Home > Journals > The Journal of Cardiovascular Surgery > Past Issues > The Journal of Cardiovascular Surgery 2006 February;47(1) > The Journal of Cardiovascular Surgery 2006 February;47(1):9-18



To subscribe
Submit an article
Recommend to your librarian





The Journal of Cardiovascular Surgery 2006 February;47(1):9-18


language: English

Venous disorders: treatment with sclerosant foam

Bergan J., Pascarella L., Mekenas L.

1 The Vein Institute of La Jolla, La Jolla, CA, USA 2 Department of Bioengineering the UCSD School of Medicine, La Jolla, CA, USA 3 Department of Surgery the UCSD School of Medicine La Jolla, CA, USA


Aim. Treatment of venous insufficiency has been revolutionized by introduction of less invasive endovenous procedures. Foam sclerotherapy competes with these for truly minimal less invasive care. The idea of using air and drug in combination is quite old. Orbach described an air block technique using froth in 1944 and in 1993 Cabrera proposed use of a true foam of sodium tetradecyl sulfate or polidocanol to treat varicose veins. When Tessari presented a three-way tap technique in 2000, very good microfoam could be made at a very low cost. Foam can be used in classical sclerotherapy but it is the new indications that excite interest. This report documents experience in treating severe chronic venous insufficiency (CVI), venous angiomata and varicose veins using foam sclerotherapy
Methods. This report describes initial experience in treating 332 patients: 261 patients with varicose veins, 56 patients (77 limbs) with severe CVI, 6 patients with venous angiomata and 9 patients with Klippel-Trenaunay (KT) syndrome. Patients with telangiectasias were also treated but are not a part of this report. A compounding pharmacy supplied the 1-3% polidocanol that was prescribed for each patient according to guidelines on the Food and Drug Administration (FDA) website. Foam was produced by the Tessari technique. Ultrasound guidance was used. Venous access was obtained percutaneously through varices for saphenous vein and variceal closure and through specific targeted veins for treatment of CVI, angiomata and KT syndrome. Deep venous thrombosis (DVT) surveillance was done at 1, 7, 30, and 60 days. Specific perforating vein injection was done only occasionally. Foam volumes varied from 1 to 16 mL for each treatment.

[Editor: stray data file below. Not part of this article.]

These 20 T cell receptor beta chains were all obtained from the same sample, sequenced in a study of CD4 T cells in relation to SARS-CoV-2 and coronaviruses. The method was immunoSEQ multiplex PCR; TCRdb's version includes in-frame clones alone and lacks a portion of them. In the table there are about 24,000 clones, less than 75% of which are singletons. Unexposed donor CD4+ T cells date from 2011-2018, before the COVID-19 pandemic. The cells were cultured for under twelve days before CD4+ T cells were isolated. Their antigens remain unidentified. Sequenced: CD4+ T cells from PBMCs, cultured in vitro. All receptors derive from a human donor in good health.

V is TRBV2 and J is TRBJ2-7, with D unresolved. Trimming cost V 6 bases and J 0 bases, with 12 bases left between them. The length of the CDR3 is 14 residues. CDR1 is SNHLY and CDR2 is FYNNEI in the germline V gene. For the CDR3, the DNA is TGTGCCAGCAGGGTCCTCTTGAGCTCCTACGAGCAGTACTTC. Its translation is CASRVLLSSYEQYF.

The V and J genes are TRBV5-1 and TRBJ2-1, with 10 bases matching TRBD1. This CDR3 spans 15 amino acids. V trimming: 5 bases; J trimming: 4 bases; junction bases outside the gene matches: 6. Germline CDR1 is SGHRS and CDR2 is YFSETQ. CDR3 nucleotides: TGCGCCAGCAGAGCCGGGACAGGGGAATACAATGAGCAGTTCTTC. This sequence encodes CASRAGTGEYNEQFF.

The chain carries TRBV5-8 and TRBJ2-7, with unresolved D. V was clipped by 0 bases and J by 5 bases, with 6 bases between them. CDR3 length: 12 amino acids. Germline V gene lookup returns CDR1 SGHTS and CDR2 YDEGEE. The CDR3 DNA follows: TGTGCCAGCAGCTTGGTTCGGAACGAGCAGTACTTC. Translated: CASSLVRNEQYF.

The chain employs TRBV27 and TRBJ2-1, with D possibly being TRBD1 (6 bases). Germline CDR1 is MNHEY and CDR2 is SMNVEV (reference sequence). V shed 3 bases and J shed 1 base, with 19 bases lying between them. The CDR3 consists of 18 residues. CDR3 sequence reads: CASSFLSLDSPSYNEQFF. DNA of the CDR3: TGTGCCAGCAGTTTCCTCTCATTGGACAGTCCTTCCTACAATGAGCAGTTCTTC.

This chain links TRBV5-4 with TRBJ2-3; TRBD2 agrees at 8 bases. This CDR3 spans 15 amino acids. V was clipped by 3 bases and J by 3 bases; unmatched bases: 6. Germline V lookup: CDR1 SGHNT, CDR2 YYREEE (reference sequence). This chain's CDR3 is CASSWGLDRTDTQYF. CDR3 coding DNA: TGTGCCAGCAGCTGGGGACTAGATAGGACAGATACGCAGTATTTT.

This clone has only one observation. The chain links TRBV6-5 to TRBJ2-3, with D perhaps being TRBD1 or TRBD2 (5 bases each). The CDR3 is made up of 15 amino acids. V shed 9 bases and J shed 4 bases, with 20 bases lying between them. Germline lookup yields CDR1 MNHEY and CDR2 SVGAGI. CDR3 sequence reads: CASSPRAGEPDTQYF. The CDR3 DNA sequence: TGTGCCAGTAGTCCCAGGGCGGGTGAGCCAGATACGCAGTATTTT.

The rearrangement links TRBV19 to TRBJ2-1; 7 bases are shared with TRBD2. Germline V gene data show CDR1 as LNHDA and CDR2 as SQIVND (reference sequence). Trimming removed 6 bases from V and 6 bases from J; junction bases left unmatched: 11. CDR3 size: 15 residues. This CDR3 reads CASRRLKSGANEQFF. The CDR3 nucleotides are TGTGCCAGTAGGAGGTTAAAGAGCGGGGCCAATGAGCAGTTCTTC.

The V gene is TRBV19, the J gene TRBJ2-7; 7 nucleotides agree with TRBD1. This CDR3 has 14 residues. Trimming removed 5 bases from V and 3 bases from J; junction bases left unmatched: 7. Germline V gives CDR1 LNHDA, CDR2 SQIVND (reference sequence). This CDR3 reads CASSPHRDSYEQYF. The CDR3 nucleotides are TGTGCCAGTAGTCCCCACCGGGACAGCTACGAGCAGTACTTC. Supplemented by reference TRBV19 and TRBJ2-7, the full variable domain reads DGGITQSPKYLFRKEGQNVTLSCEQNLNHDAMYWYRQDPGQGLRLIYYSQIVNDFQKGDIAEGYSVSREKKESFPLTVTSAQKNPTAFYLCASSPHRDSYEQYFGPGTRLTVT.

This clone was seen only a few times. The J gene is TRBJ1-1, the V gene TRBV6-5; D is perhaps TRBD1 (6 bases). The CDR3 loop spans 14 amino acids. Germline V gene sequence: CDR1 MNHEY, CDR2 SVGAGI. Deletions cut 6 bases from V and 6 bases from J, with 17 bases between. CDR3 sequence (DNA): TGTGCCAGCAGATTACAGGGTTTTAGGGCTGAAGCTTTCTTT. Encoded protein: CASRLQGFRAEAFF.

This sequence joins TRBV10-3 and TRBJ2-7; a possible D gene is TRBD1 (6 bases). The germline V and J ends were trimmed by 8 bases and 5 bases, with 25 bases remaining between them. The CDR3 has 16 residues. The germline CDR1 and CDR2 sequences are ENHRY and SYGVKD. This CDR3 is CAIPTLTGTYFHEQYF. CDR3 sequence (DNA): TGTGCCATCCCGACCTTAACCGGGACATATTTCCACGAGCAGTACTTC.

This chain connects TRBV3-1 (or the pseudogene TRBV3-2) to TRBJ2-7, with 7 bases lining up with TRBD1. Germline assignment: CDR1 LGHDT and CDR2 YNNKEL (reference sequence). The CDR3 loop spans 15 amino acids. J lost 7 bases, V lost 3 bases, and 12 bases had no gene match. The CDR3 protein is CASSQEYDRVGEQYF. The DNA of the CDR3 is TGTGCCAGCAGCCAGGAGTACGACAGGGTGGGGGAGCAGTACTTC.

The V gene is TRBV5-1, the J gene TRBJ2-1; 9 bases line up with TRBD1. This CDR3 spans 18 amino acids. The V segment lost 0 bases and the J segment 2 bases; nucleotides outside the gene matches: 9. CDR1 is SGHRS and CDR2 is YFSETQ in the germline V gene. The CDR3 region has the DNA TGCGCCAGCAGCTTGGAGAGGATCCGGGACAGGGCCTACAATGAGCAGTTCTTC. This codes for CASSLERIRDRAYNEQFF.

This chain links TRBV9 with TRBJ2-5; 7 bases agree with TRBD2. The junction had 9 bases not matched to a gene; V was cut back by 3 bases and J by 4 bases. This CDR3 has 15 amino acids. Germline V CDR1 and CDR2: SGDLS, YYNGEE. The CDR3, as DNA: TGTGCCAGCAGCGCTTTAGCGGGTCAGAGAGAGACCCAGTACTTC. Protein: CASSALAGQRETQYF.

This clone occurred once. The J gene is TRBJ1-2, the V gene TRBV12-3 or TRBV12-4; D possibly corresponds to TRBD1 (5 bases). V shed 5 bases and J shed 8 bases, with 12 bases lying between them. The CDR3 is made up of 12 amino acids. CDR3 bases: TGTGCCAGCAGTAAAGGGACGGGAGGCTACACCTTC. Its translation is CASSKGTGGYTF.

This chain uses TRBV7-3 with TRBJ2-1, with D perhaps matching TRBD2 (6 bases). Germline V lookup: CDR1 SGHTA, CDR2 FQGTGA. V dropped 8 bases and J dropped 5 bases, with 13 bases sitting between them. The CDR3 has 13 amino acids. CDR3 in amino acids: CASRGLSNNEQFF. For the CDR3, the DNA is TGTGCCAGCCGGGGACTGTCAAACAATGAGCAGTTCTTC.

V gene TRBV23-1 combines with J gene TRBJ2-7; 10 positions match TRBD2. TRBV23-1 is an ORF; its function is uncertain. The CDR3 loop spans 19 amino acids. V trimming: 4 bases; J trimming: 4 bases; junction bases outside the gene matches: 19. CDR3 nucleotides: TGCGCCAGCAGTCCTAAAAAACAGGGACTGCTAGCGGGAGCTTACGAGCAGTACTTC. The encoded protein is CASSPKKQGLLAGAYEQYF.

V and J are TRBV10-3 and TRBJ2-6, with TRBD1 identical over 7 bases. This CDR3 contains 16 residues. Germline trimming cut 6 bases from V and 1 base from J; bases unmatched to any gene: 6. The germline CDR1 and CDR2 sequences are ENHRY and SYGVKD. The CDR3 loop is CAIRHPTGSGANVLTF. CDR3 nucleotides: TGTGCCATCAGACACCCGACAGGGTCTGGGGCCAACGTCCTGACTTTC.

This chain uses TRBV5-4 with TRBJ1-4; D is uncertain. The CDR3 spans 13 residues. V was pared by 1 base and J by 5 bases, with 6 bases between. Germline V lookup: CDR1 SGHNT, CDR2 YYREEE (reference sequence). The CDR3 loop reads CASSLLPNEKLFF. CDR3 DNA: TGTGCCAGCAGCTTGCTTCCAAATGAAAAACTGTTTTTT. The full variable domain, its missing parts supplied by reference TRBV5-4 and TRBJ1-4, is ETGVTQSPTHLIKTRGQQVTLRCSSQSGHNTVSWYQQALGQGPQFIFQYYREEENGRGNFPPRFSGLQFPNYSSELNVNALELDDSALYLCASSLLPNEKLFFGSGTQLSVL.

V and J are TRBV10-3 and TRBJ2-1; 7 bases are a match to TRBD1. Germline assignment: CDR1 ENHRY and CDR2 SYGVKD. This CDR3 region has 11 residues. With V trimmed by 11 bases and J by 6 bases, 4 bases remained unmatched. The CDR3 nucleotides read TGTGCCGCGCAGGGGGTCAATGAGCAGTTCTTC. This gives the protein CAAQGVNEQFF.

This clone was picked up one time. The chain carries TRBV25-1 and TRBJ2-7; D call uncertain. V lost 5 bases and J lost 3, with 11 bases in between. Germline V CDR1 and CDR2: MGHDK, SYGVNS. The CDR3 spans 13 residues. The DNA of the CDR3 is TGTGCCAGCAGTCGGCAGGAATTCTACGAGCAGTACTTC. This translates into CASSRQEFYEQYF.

Results. Obliteration of varicose and saphenous veins was entirely satisfactory (2.89 treatments/limb). There was no disability down time, no need for analgesics or sedation. Trapped thrombus in large varices required evacuation and caused local pain and cutaneous staining. Treatment goals but not cure were achieved in limbs with angiomata and KT syndrome. Treatment of CVI resulted in rapid, 2-6 weeks, ulcer healing, relief of painful lipodermatosclerosis and dermatitis and some decrease in skin hyperpigmentation. There was one failure in 77 limbs treated for CVI and one case of cutaneous necrosis in one limb treated for CVI and another in a limb treated for angiomata. Other adverse events (5.4%) lasting 3 to 20 min included dry cough (4), occular migraine (2), true migraine (2), other visual disturbances (3), chest tightness (2), panic attack (2), paresthesias (2) myoclonus (1) and cutaneous necrosis (2). DVT (1.8%) was limited to gastrocnemius veins (3 cases) and posterior tibial veins (3 veins). No pulmonary emboli or lung complications occurred.
Conclusion. Treatment of a variety of venous disorders can be accomplished using foam sclerotherapy with results comparable to surgery and with an acceptably low rate of adverse events. These results, however, must be confirmed by larger experience in other institutions.

top of page